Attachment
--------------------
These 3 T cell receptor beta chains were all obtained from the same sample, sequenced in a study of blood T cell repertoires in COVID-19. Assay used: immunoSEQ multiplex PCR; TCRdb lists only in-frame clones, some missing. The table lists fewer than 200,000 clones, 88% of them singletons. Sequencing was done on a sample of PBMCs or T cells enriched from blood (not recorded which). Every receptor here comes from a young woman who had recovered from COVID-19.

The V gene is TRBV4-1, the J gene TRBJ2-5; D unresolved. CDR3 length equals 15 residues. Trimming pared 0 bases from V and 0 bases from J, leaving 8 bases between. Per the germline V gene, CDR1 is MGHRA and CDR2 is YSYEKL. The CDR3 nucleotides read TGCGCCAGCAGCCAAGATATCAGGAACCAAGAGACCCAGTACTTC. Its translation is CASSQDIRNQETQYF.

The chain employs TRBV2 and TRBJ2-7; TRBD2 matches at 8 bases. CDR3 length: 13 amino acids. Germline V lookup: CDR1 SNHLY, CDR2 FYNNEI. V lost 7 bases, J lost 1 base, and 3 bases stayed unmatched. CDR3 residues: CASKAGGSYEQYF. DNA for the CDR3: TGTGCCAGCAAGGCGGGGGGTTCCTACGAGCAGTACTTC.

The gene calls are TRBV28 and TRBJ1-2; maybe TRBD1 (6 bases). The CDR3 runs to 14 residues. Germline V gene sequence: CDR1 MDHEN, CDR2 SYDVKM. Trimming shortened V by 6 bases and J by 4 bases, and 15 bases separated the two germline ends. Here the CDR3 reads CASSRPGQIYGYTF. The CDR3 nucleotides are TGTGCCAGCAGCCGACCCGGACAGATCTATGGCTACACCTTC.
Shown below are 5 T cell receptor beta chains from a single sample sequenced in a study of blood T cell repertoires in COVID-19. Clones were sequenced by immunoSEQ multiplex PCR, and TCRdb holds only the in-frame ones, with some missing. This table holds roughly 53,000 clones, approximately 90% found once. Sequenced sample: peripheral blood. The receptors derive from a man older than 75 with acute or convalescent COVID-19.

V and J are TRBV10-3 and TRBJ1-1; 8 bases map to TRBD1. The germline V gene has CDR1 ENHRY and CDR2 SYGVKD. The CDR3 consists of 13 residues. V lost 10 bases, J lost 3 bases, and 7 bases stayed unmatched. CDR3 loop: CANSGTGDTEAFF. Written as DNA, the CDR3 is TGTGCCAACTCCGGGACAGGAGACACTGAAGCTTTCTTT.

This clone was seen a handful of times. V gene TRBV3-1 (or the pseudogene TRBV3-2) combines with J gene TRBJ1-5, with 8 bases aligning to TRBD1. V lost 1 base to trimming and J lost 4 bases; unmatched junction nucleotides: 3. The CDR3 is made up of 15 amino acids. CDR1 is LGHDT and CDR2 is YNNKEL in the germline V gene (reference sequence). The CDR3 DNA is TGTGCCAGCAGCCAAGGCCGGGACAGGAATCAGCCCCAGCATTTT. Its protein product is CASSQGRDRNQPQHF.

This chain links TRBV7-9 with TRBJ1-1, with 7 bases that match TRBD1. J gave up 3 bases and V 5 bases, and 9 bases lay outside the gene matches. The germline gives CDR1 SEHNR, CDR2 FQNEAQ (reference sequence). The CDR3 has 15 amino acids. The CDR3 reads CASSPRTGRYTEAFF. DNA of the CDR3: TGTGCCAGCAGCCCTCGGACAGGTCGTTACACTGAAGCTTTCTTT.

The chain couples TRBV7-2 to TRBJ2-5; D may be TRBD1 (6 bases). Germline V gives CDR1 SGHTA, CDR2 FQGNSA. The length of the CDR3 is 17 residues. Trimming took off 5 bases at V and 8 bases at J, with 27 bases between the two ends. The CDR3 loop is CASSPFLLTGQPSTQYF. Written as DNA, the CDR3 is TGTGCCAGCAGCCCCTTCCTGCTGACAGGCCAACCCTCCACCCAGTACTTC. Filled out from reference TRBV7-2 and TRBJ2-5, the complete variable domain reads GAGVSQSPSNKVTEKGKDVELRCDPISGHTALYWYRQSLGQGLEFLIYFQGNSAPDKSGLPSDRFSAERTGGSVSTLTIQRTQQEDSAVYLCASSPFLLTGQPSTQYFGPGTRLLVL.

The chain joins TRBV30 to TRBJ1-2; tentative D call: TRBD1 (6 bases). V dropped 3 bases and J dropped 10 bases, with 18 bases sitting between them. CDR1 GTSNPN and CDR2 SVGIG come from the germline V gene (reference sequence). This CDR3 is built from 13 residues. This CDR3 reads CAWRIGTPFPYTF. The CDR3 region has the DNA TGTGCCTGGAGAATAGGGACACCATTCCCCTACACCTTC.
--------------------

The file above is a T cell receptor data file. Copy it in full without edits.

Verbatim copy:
These 3 T cell receptor beta chains were all obtained from the same sample, sequenced in a study of blood T cell repertoires in COVID-19. Assay used: immunoSEQ multiplex PCR; TCRdb lists only in-frame clones, some missing. The table lists fewer than 200,000 clones, 88% of them singletons. Sequencing was done on a sample of PBMCs or T cells enriched from blood (not recorded which). Every receptor here comes from a young woman who had recovered from COVID-19.

The V gene is TRBV4-1, the J gene TRBJ2-5; D unresolved. CDR3 length equals 15 residues. Trimming pared 0 bases from V and 0 bases from J, leaving 8 bases between. Per the germline V gene, CDR1 is MGHRA and CDR2 is YSYEKL. The CDR3 nucleotides read TGCGCCAGCAGCCAAGATATCAGGAACCAAGAGACCCAGTACTTC. Its translation is CASSQDIRNQETQYF.

The chain employs TRBV2 and TRBJ2-7; TRBD2 matches at 8 bases. CDR3 length: 13 amino acids. Germline V lookup: CDR1 SNHLY, CDR2 FYNNEI. V lost 7 bases, J lost 1 base, and 3 bases stayed unmatched. CDR3 residues: CASKAGGSYEQYF. DNA for the CDR3: TGTGCCAGCAAGGCGGGGGGTTCCTACGAGCAGTACTTC.

The gene calls are TRBV28 and TRBJ1-2; maybe TRBD1 (6 bases). The CDR3 runs to 14 residues. Germline V gene sequence: CDR1 MDHEN, CDR2 SYDVKM. Trimming shortened V by 6 bases and J by 4 bases, and 15 bases separated the two germline ends. Here the CDR3 reads CASSRPGQIYGYTF. The CDR3 nucleotides are TGTGCCAGCAGCCGACCCGGACAGATCTATGGCTACACCTTC.
Shown below are 5 T cell receptor beta chains from a single sample sequenced in a study of blood T cell repertoires in COVID-19. Clones were sequenced by immunoSEQ multiplex PCR, and TCRdb holds only the in-frame ones, with some missing. This table holds roughly 53,000 clones, approximately 90% found once. Sequenced sample: peripheral blood. The receptors derive from a man older than 75 with acute or convalescent COVID-19.

V and J are TRBV10-3 and TRBJ1-1; 8 bases map to TRBD1. The germline V gene has CDR1 ENHRY and CDR2 SYGVKD. The CDR3 consists of 13 residues. V lost 10 bases, J lost 3 bases, and 7 bases stayed unmatched. CDR3 loop: CANSGTGDTEAFF. Written as DNA, the CDR3 is TGTGCCAACTCCGGGACAGGAGACACTGAAGCTTTCTTT.

This clone was seen a handful of times. V gene TRBV3-1 (or the pseudogene TRBV3-2) combines with J gene TRBJ1-5, with 8 bases aligning to TRBD1. V lost 1 base to trimming and J lost 4 bases; unmatched junction nucleotides: 3. The CDR3 is made up of 15 amino acids. CDR1 is LGHDT and CDR2 is YNNKEL in the germline V gene (reference sequence). The CDR3 DNA is TGTGCCAGCAGCCAAGGCCGGGACAGGAATCAGCCCCAGCATTTT. Its protein product is CASSQGRDRNQPQHF.

This chain links TRBV7-9 with TRBJ1-1, with 7 bases that match TRBD1. J gave up 3 bases and V 5 bases, and 9 bases lay outside the gene matches. The germline gives CDR1 SEHNR, CDR2 FQNEAQ (reference sequence). The CDR3 has 15 amino acids. The CDR3 reads CASSPRTGRYTEAFF. DNA of the CDR3: TGTGCCAGCAGCCCTCGGACAGGTCGTTACACTGAAGCTTTCTTT.

The chain couples TRBV7-2 to TRBJ2-5; D may be TRBD1 (6 bases). Germline V gives CDR1 SGHTA, CDR2 FQGNSA. The length of the CDR3 is 17 residues. Trimming took off 5 bases at V and 8 bases at J, with 27 bases between the two ends. The CDR3 loop is CASSPFLLTGQPSTQYF. Written as DNA, the CDR3 is TGTGCCAGCAGCCCCTTCCTGCTGACAGGCCAACCCTCCACCCAGTACTTC. Filled out from reference TRBV7-2 and TRBJ2-5, the complete variable domain reads GAGVSQSPSNKVTEKGKDVELRCDPISGHTALYWYRQSLGQGLEFLIYFQGNSAPDKSGLPSDRFSAERTGGSVSTLTIQRTQQEDSAVYLCASSPFLLTGQPSTQYFGPGTRLLVL.

The chain joins TRBV30 to TRBJ1-2; tentative D call: TRBD1 (6 bases). V dropped 3 bases and J dropped 10 bases, with 18 bases sitting between them. CDR1 GTSNPN and CDR2 SVGIG come from the germline V gene (reference sequence). This CDR3 is built from 13 residues. This CDR3 reads CAWRIGTPFPYTF. The CDR3 region has the DNA TGTGCCTGGAGAATAGGGACACCATTCCCCTACACCTTC.